This course of work analyzes the narratives that appear on the borderline and in the hybrid spaces of the notion of identity, be it sexual, gender, race or nationality. Some of the works in the MACBA Collection and numerous events programmed by the Museum are representative of this focus, and explore the idea of the need to displace the hegemonic discourse on gender, race, and social class.


Since the late eighties, Krzysztof Wodiczko has been creating artefacts for immigrants and homeless people that function as implements for survival and communication. In the nineties, influenced by a stay in Paris, he concentrated on new projects dealing with collectives of non-EU immigrants in Europe.

His Alien Staff gives a voice to the immigrant in order to teach citizens about their unique history. Exploiting the codes of ethnography and science fiction, Alien Staff demonstrates that changes in perception can produce more respectful attitudes towards others and encourage dialogue among individuals.

Esther Ferrer proposes a performance entitled Íntimo y personal (Intimate and Personal) which consists of the free measuring of the body. Using the measuring of the body as a metaphor for the impossibility of the objective, Esther Ferrer displaces the function of the artist and limits herself to act as a mere support for her own expiration.

This action can be carried out by anyone. Esther Ferrer gives instructions for executing the performance Íntimo y Personal [Intimate and Personal].

On May 12th, 2005 Angela Davis gave a conference and directed a seminar at the MACBA, which coincided with the presentation of the Spanish translation of her book “Women, Race, and Class,” considered a reference work within the field of feminist and racial studies.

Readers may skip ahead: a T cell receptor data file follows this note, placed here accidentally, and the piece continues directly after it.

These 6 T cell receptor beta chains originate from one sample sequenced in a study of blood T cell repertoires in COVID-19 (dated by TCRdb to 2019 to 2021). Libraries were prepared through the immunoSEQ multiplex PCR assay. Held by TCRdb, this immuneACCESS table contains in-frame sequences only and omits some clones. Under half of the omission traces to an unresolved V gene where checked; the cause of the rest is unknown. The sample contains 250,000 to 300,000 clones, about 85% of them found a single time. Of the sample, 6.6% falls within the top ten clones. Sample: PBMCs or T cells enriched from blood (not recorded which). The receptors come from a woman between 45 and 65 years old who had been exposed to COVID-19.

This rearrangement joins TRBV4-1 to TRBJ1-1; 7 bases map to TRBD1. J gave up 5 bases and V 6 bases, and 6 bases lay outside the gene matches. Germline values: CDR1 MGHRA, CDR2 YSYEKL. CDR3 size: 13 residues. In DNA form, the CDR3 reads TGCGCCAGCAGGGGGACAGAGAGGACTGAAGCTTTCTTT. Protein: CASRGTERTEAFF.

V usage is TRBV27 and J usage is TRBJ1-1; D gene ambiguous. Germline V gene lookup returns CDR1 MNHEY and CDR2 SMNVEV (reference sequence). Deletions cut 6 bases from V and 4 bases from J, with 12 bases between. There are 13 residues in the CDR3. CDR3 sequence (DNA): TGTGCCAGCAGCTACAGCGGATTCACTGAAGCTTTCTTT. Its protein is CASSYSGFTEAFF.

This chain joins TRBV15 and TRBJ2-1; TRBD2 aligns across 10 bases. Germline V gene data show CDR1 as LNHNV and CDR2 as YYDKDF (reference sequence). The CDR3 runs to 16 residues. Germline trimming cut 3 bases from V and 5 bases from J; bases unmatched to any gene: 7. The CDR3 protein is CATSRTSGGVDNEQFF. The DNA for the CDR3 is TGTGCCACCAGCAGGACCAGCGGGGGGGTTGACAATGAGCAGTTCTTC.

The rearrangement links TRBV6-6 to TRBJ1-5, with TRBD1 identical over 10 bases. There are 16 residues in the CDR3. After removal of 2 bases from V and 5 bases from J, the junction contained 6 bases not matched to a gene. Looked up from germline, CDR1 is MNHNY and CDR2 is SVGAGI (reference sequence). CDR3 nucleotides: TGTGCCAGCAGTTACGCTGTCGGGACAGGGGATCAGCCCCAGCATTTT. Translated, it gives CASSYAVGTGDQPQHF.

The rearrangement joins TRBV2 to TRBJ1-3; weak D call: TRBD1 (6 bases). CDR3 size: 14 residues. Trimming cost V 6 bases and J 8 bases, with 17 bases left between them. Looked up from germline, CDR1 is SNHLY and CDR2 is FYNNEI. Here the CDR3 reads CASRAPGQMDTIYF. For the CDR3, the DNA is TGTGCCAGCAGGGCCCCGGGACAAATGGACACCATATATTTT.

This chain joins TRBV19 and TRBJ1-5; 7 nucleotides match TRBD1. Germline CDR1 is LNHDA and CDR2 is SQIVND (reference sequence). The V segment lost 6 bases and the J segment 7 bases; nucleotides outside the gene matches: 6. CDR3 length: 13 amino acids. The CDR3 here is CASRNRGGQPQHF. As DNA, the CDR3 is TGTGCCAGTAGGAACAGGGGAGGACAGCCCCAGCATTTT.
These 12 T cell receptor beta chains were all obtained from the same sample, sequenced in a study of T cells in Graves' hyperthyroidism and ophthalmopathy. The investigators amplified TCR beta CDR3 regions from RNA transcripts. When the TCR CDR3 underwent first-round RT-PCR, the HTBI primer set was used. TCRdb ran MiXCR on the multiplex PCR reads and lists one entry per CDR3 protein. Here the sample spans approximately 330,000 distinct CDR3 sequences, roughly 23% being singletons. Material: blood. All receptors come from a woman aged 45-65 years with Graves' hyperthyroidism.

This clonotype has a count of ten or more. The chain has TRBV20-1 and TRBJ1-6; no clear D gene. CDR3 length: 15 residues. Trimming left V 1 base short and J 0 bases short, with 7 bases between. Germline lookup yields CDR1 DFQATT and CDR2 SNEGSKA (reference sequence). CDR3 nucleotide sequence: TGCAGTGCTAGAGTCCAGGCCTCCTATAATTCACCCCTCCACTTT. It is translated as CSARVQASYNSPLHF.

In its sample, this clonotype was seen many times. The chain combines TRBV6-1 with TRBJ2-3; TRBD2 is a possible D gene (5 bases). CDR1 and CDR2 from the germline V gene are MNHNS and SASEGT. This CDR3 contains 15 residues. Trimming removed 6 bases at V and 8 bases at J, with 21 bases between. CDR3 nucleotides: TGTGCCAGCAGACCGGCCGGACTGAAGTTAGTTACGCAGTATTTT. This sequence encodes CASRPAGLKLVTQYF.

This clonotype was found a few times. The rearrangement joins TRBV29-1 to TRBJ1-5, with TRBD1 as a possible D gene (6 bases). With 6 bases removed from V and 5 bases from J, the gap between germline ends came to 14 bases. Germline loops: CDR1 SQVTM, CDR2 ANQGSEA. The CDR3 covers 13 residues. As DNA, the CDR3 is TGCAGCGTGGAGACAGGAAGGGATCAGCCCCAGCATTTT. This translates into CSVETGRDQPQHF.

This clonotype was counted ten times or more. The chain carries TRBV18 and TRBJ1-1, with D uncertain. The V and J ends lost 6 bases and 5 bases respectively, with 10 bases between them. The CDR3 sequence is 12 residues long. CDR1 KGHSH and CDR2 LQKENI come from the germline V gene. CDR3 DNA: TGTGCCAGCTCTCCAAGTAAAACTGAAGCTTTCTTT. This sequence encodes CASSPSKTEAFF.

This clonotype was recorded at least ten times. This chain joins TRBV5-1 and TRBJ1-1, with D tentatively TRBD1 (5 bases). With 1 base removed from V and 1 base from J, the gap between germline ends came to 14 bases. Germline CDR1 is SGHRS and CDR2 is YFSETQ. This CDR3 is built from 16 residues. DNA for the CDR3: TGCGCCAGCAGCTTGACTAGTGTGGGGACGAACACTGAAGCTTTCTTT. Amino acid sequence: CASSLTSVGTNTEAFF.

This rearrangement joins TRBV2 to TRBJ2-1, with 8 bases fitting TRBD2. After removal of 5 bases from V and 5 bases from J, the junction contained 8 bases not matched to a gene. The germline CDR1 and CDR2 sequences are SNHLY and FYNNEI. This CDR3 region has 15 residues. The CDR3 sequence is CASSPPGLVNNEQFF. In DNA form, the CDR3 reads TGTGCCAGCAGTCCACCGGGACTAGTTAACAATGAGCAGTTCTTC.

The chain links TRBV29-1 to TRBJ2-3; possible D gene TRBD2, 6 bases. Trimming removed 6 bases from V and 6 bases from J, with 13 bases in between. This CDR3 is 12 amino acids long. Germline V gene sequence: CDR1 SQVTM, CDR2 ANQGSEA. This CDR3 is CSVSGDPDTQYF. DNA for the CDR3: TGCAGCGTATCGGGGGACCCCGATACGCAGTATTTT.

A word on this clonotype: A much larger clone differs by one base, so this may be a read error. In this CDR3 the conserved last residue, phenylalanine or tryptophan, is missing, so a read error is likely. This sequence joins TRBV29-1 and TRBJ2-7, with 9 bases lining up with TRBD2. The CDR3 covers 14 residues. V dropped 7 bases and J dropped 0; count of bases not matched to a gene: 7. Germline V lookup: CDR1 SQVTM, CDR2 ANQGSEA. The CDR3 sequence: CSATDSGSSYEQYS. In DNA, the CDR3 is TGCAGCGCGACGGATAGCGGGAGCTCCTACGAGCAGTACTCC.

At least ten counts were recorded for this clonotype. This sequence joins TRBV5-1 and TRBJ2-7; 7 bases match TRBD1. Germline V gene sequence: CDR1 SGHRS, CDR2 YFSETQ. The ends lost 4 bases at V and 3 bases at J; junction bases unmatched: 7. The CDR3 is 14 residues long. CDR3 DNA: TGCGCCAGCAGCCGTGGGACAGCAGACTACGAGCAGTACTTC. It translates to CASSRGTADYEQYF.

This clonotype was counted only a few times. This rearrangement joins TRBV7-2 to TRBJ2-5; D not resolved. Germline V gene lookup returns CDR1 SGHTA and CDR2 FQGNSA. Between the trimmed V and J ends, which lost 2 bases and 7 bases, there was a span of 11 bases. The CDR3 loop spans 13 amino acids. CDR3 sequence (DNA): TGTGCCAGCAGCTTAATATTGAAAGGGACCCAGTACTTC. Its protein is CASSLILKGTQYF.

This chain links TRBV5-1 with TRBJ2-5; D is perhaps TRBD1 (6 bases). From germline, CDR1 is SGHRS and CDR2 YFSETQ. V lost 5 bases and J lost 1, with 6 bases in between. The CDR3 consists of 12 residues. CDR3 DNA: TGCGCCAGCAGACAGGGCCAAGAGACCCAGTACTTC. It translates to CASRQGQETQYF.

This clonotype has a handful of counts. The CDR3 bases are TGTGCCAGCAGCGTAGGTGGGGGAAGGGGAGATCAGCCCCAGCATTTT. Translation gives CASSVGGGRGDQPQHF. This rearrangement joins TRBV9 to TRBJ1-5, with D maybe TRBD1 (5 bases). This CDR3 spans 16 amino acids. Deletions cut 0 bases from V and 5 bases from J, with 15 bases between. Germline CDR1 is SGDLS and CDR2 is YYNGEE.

Angela Davis, political activist and theoretician, used the occasion to outline a new feminist program based on a transversal alliance that criticizes the exclusions of race, gender, class, and sexuality, which Davis proposes as a project of collective emancipation.

In 1990, after a long period of resistance by various anti-apartheid groups, the National Party’s government, which upheld the ideologies of apartheid, took the first step towards abolishing its prohibition of the African National Congress party and other leftist organizations, and liberated Nelson Mandela after 27 years of imprisonment. Apartheid legislation was gradually substituted in statutory texts, and the first multi-racial elections took place in 1994 in which the African National Congress won by a landslide.

From 1999 to 2002, Goldblatt made a number of photographic series which became part of a larger project, Johannesburg Intersections, which showcases the new residential neighborhoods constructed for South African high society in the suburbs of Johannesburg, of great contrast to the poverty in nearby residential sectors.   In the Monte Casino from the North (2001) series, Goldblatt unites five photos to show us a panorama of the luxury complex which recreates a Tuscan Village.

One of Goldblatt’s series is focused on Dainfern, a luxury complex located in the outskirts of Johannesburg, situated very near the squatter’s settlement Zewenfontein. 

The piece explores the relationships between sexuality and economy, focusing on the male sexual workers of Barcelona at the time. It portrays the priorities of the sexual workers and their clients, relating the financial needs of the so-called “chaperos” [hustlers] to the individual needs of their clients. In a non-moralistic approach, it evokes the existent poetry and social tensions between these two groups of people that build the basis of the oldest profession in the world, but here devoted exclusively to the male homosexual field.

This new video installation, commissioned and produced by MACBA, was conceived and realized throughout the year of 2003 to integrate our exhibition Dias & Riedweg. Possibly Talking About the Same, at MACBA.